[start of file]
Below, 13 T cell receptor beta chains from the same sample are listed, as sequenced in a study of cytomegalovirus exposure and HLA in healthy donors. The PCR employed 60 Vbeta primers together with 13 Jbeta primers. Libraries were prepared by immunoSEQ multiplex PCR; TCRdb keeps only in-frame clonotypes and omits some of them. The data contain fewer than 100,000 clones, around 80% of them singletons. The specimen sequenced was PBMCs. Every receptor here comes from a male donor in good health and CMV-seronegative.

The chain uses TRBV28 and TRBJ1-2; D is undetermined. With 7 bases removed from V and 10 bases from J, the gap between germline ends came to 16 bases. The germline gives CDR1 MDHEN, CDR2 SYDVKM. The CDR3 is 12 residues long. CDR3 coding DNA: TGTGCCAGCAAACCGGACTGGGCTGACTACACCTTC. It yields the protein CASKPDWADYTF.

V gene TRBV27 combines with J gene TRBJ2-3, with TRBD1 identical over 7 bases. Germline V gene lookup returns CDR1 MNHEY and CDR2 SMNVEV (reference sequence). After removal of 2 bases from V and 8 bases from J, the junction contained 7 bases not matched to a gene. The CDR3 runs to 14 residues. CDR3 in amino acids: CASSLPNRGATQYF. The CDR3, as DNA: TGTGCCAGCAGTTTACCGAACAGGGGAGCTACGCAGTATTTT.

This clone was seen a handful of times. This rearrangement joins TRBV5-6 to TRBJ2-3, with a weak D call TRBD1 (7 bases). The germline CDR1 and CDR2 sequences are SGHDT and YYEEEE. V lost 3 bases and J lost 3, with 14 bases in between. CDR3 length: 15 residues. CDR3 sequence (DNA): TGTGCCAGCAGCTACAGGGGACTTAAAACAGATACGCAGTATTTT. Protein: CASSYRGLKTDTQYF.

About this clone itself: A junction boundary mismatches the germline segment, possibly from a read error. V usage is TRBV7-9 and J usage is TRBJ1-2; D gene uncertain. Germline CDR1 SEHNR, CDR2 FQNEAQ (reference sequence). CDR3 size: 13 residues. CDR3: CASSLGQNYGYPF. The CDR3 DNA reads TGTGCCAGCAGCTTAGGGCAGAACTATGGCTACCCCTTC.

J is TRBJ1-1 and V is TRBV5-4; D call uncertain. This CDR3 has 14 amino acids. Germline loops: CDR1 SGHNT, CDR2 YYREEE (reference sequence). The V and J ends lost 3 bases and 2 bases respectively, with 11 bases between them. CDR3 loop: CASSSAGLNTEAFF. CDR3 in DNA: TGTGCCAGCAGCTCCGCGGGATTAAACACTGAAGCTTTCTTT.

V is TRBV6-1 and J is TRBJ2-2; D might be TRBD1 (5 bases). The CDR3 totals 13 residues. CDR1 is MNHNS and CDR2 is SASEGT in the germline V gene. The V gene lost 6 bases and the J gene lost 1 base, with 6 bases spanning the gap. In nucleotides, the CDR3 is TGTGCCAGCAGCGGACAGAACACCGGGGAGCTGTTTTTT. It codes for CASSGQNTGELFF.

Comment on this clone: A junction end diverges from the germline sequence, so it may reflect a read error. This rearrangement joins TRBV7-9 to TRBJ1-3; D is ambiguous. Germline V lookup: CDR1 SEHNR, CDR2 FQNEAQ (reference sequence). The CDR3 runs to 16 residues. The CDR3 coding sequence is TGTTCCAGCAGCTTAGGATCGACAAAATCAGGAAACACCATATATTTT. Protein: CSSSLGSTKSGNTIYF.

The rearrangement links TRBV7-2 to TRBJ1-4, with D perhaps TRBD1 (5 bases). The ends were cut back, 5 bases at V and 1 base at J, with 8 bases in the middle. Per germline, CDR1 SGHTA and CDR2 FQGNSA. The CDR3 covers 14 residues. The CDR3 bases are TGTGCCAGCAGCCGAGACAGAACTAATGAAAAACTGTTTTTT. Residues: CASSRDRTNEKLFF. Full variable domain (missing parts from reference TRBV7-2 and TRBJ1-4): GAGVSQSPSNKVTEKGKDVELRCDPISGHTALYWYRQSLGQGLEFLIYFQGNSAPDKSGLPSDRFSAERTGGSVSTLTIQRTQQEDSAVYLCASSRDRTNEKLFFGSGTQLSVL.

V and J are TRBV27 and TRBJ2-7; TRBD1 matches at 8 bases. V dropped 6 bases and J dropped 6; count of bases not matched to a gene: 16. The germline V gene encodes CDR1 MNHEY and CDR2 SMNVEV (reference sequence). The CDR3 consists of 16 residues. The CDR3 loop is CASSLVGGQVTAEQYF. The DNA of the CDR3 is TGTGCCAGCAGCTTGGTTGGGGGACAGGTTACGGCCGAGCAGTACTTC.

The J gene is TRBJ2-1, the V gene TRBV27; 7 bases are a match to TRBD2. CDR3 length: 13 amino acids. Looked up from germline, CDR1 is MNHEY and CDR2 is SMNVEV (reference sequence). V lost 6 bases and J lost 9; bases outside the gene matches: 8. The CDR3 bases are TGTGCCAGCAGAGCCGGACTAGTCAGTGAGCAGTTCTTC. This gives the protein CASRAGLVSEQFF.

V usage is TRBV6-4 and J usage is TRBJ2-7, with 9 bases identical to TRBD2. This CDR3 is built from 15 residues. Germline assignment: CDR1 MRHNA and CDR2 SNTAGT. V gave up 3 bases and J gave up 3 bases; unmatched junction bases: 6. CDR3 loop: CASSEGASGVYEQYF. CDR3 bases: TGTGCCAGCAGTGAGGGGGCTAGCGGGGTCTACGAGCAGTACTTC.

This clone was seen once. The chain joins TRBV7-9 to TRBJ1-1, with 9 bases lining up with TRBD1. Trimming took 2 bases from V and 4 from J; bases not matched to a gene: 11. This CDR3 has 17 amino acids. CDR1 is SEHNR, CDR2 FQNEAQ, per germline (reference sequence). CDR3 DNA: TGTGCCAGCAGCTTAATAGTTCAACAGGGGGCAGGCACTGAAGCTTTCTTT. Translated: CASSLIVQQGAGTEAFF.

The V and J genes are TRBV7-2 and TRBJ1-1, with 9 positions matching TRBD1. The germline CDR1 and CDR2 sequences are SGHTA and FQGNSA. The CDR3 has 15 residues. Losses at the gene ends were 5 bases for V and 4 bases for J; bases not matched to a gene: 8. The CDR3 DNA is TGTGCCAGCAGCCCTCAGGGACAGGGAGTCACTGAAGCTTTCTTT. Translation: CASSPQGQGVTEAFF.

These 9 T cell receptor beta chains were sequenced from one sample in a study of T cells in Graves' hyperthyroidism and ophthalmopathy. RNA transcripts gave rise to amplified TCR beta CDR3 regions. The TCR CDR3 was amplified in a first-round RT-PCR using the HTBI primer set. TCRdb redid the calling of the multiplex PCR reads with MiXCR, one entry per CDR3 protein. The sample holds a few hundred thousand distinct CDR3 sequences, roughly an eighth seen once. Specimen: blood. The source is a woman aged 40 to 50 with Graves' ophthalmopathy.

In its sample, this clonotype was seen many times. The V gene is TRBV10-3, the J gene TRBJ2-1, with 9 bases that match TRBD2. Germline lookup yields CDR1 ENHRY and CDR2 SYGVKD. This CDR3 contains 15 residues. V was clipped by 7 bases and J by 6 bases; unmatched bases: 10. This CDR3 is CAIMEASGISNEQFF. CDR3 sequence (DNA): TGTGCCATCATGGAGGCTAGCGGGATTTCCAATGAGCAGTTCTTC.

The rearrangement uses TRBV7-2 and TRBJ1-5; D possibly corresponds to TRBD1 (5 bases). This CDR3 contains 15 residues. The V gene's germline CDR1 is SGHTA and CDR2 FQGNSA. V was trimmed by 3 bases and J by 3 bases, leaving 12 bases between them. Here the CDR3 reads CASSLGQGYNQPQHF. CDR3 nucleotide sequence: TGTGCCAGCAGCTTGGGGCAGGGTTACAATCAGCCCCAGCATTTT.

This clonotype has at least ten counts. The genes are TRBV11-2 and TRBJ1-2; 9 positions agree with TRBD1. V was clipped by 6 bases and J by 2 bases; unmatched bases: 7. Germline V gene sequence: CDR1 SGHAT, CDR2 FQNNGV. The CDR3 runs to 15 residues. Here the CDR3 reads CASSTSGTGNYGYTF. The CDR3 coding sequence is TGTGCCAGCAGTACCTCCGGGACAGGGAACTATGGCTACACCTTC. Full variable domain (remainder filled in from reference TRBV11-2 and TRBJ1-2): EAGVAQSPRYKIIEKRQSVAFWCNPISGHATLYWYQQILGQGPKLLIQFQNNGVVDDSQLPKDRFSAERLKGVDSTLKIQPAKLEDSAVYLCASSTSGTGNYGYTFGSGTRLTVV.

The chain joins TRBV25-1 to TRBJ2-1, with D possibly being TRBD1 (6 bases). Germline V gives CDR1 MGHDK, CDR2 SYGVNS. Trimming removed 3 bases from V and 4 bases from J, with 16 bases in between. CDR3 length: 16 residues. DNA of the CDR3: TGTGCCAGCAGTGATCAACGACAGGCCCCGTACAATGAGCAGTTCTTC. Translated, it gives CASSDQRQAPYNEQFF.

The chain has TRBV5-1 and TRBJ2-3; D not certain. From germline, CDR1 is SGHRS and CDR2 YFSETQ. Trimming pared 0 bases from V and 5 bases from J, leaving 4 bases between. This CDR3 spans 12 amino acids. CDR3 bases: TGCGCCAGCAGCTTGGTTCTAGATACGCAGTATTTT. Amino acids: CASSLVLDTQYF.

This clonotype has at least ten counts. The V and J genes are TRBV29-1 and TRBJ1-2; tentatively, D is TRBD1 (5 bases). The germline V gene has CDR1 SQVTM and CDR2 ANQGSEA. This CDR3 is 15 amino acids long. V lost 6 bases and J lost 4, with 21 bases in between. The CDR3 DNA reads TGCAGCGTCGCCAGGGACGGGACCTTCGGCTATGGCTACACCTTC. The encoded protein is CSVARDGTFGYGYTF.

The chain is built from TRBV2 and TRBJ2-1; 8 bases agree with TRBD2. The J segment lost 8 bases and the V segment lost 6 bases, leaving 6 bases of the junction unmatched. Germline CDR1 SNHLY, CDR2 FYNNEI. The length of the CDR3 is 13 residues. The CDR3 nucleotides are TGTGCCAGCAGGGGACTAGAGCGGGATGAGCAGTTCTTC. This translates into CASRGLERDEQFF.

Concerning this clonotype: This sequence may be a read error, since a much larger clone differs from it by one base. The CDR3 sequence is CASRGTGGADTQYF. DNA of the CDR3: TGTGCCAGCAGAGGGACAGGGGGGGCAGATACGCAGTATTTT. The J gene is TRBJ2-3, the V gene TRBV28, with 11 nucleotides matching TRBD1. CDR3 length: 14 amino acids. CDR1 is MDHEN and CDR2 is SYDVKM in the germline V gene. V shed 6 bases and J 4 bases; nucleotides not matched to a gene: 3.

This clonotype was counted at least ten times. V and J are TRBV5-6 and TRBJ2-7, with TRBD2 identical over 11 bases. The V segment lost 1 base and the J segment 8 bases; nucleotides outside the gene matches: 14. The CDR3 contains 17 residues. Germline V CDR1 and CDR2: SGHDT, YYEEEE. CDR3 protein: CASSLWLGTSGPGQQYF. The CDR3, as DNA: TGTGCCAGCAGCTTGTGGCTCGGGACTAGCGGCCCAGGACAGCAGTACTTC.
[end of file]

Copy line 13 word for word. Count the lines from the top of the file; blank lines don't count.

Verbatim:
This clone was seen once. The chain joins TRBV7-9 to TRBJ1-1, with 9 bases lining up with TRBD1. Trimming took 2 bases from V and 4 from J; bases not matched to a gene: 11. This CDR3 has 17 amino acids. CDR1 is SEHNR, CDR2 FQNEAQ, per germline (reference sequence). CDR3 DNA: TGTGCCAGCAGCTTAATAGTTCAACAGGGGGCAGGCACTGAAGCTTTCTTT. Translated: CASSLIVQQGAGTEAFF.